Tuesday, January 5, 2010

Thinkin' about Chickins

One of the benefits of all this snowy downtime is that I have plenty of time to think (especially since I've been keeping the TV mostly off these days).  Recently, I've been thinking about chicken coops.  I want to get a few chickens this spring, which means I'll need to prepare living quarters for the feathered egg producers.

The first decision to make is what kind of coop to make, movable tractor type, or stationary.  This engineer thinks that I can keep a movable coop in one place, but I can't move a stationary coop - the more flexible option is to build a coop that's designed to be moved.  I started by looking at a website Backyard Chickens.com/coopdesigns, at chicken tractor designs.

I liked this one, built on a garden cart base, for the ease of moving it around.

But I've seen ones like this ark-type tractor in real life and like how they look.

Garden Girl, Patti Moreno built a chicken tractor designed to fit right on top of her raised beds here.

Many of the sites I've seen talk about building chicken coops out of materials already on hand.  Something I'm contemplating.  Then last night I had an epiphany about on-hand materials.  I happen to have a dog crate (brightly decorated with a pink polyester sleeping bag) sitting on the porch doing nothing but taking up space.  Lord knows, the dogs won't get anywhere near it!  Maybe they don't like pink?  But Maggie is a girl dog!  All girls like pink!  Hee hee.  Maybe they don't like polyester?  Ah well, it doesn't matter why the dogs won't use this perfectly good, warm crate - it's still dog-free.

The dogs prefer to sleep on this wool blanket.  They like natural fibers too!  Or maybe they like feeling like people...  (yes, I'm a bad mom.  The dogs are outside now, in this 9-degree weather.  Last week I waited until the temperature rose above 10 degrees before I left them to go to work.  This week I said, "what's one little degree difference?," and headed to work. Note, they do have an enclosed, unheated porch and an army surplus wool blanket.)

After I had the epiphany about maybe using the dog crate for a chicken coop, I found one online.  This one is from Urban Agrarian.  I don't know if this would work as well for me (getting eggs would be a pain), and it just doesn't look like I imagined my coop would look.  I haven't made any decisions yet about what coop to build, but the research is quite interesting!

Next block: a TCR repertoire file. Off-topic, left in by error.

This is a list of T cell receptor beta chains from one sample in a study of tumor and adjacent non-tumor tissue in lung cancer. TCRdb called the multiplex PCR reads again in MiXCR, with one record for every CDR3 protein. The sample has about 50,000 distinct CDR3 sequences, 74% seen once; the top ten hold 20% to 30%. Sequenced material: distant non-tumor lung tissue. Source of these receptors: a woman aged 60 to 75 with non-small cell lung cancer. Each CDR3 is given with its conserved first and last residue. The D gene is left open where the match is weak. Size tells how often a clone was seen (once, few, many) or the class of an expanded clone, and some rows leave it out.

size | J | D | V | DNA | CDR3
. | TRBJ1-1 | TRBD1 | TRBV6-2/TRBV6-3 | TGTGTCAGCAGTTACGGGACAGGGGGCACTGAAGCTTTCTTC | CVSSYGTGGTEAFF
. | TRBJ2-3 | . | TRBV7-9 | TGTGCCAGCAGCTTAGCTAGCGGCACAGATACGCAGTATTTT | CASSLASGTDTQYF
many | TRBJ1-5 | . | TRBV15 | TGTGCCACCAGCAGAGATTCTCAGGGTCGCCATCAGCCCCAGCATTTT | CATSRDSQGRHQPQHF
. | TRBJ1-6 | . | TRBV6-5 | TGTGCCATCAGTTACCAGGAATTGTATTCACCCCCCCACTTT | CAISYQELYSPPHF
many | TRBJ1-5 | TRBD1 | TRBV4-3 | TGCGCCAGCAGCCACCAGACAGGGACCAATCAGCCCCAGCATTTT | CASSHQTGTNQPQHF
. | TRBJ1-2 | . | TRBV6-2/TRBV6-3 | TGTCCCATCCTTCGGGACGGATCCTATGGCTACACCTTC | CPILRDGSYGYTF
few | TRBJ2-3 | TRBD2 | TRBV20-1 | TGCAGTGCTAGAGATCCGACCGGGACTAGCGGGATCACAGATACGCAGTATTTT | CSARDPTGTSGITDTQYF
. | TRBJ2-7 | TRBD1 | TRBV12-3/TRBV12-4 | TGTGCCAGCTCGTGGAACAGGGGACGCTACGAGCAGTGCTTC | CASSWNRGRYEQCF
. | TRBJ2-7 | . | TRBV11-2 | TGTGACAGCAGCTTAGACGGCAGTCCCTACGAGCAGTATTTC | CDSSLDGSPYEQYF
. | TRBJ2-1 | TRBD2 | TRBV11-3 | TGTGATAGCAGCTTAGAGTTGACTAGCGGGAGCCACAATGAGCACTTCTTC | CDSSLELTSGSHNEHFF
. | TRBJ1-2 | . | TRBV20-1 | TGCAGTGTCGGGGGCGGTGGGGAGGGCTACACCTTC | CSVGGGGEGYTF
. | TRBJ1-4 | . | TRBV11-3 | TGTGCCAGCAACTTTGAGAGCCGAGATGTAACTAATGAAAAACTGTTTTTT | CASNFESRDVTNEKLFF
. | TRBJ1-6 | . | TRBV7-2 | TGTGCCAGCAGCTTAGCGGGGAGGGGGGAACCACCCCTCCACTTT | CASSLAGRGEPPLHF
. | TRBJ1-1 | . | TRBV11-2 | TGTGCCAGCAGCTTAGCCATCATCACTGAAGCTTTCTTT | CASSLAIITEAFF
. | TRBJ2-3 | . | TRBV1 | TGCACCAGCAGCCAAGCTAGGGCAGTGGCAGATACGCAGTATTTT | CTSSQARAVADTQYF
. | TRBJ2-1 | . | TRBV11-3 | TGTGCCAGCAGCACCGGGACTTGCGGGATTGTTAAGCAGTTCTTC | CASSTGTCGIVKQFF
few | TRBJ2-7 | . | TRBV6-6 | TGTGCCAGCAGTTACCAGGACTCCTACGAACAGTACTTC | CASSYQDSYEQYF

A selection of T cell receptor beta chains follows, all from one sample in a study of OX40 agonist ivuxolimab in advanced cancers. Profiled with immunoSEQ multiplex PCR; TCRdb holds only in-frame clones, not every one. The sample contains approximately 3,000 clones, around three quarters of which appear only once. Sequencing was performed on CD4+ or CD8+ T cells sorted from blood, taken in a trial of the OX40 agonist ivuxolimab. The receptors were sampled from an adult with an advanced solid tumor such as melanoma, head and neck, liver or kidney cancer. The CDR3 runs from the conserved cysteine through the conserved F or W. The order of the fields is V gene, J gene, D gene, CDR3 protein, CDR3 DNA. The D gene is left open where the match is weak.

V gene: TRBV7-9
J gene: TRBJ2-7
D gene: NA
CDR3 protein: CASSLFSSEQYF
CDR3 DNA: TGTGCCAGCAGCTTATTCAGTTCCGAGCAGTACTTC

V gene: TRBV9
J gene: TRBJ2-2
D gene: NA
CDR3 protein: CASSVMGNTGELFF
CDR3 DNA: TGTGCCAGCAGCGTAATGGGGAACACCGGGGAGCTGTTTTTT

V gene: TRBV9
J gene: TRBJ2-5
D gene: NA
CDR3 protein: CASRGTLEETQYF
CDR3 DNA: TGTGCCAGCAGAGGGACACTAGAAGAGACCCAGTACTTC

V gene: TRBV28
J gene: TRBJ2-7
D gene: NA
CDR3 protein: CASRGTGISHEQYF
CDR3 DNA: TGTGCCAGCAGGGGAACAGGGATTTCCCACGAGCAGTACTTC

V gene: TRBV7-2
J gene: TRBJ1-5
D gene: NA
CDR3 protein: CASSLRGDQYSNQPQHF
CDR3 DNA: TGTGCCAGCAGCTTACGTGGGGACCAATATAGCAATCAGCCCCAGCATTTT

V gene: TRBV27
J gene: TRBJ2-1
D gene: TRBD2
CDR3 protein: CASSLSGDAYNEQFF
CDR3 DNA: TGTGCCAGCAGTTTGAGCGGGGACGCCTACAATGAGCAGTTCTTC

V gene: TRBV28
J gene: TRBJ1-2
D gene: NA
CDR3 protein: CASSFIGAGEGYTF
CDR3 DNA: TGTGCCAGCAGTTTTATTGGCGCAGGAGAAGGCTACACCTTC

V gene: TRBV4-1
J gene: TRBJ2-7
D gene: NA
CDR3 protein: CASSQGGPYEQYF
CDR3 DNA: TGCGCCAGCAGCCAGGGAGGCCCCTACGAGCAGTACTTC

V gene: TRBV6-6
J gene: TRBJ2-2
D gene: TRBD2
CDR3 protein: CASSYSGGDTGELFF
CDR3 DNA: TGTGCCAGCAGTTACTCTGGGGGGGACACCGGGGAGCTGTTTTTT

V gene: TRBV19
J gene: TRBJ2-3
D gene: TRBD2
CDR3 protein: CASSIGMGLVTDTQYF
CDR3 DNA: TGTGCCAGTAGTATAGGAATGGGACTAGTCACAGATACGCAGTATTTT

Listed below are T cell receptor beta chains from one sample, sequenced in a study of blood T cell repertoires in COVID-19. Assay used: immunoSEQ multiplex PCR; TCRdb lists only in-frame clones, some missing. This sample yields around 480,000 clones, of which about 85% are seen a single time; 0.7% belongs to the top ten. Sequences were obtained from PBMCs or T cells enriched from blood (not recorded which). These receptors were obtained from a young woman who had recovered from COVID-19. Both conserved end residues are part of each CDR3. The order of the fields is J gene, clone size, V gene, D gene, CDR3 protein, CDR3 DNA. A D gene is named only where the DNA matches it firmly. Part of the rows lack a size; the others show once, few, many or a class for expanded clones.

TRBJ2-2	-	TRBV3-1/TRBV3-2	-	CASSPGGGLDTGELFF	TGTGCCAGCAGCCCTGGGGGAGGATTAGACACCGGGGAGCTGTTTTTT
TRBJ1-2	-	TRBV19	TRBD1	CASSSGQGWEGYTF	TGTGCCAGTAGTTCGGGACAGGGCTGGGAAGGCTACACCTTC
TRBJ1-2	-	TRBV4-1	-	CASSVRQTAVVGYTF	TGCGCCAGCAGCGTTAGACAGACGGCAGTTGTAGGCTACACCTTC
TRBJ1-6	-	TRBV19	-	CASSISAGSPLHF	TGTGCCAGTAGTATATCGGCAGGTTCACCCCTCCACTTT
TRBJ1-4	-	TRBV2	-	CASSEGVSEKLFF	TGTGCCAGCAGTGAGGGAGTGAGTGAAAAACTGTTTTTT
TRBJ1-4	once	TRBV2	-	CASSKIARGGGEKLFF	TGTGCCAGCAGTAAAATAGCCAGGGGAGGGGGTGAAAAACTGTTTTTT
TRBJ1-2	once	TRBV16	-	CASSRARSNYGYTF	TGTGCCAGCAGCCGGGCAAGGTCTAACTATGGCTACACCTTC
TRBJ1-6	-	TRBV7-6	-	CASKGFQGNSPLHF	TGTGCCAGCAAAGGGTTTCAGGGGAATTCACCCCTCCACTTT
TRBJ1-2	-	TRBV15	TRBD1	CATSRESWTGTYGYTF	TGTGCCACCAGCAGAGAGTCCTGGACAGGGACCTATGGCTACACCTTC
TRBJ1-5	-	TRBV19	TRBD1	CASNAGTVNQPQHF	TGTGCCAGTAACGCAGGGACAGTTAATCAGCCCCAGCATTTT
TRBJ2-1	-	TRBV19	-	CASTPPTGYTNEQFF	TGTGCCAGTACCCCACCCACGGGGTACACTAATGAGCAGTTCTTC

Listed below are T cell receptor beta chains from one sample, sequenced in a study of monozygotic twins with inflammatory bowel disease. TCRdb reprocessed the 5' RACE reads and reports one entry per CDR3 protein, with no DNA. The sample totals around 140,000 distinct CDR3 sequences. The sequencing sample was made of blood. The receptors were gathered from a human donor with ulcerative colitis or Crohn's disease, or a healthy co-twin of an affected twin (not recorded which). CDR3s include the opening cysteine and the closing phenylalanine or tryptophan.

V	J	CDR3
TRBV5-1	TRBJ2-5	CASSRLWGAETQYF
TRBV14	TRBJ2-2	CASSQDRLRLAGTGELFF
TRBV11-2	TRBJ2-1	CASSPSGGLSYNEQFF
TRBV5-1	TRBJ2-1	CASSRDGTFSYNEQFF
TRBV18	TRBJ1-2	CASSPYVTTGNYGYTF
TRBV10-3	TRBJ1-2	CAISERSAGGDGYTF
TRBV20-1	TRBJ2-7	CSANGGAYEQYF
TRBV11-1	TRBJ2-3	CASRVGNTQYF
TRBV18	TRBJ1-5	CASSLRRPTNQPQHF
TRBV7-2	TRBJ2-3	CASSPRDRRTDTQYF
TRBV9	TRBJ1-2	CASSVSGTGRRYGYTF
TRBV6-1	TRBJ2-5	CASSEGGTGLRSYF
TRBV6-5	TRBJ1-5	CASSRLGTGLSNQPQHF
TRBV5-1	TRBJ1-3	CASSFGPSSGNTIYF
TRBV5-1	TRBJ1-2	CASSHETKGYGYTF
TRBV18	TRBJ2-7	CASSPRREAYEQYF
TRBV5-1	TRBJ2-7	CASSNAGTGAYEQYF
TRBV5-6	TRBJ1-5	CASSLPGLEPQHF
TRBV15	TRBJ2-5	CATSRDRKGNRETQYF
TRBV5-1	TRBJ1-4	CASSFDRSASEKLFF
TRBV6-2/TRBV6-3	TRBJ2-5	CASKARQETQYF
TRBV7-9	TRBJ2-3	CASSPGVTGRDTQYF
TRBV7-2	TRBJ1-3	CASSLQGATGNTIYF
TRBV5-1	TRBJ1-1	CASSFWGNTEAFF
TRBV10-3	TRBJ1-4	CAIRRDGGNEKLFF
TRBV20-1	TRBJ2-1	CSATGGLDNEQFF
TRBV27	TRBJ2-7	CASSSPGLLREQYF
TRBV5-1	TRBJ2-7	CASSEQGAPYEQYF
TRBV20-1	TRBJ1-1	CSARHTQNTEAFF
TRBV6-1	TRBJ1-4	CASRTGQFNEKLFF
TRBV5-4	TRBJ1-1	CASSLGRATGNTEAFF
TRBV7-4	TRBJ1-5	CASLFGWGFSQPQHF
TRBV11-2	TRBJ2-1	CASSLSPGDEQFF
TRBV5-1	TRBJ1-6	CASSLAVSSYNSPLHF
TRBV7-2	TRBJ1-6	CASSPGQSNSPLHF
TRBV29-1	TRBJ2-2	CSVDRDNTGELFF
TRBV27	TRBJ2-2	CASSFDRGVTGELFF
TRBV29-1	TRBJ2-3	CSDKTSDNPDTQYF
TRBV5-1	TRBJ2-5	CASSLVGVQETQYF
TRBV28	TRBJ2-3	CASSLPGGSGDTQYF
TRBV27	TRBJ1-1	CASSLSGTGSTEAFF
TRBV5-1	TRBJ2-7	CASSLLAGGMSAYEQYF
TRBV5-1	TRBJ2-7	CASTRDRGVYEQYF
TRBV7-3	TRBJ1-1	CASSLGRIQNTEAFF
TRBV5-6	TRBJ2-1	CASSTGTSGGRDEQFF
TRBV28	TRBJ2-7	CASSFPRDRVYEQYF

1. I made a moveable coop when we first got chickens six years ago. One problem, though: I made it too heavy. On level ground, it probably would've been okay, but on the hillside (not really steep) it was much easier to move downhill than uphill. We don't have chickens now (not because of the moveable coop being too heavy, though), but when we do again, I'd like to be able to move them. I just haven't decided in what way I'll manage it.

  2. Chicken Tractors are great, I just built one this fall, my link to mine is http://rainbowriversjourney.blogspot.com/2009/12/chicken-tractors-and-garden-beds.html

    I use mine to build raised garden beds. good luck I look forward to seeing what you came up with!

  3. dp - I just found your blog through your profile. Did you post pictures of your heavy chicken tractor there? It does seem that just by putting so much wood together, it ends up heavy. Interesting blog! I love to read about other people learning as they go!

    Thanks for the link Rainbow Rivers, and nice chicken tractor! Can two people lift and move that one?

  4. Someone's Blog I was reading about the problem with the snow and their chicken tractor..wonder if I can find who it was. Can't remember, but if I find it, I'll shoot you the link.

  5. Jordan, the chicken tractor I made is very light and can be moved by one person quite easily.

    Karen Sue those who live in heavy snow areas usually move their chickens to a winter coop and out of the tractors until spring.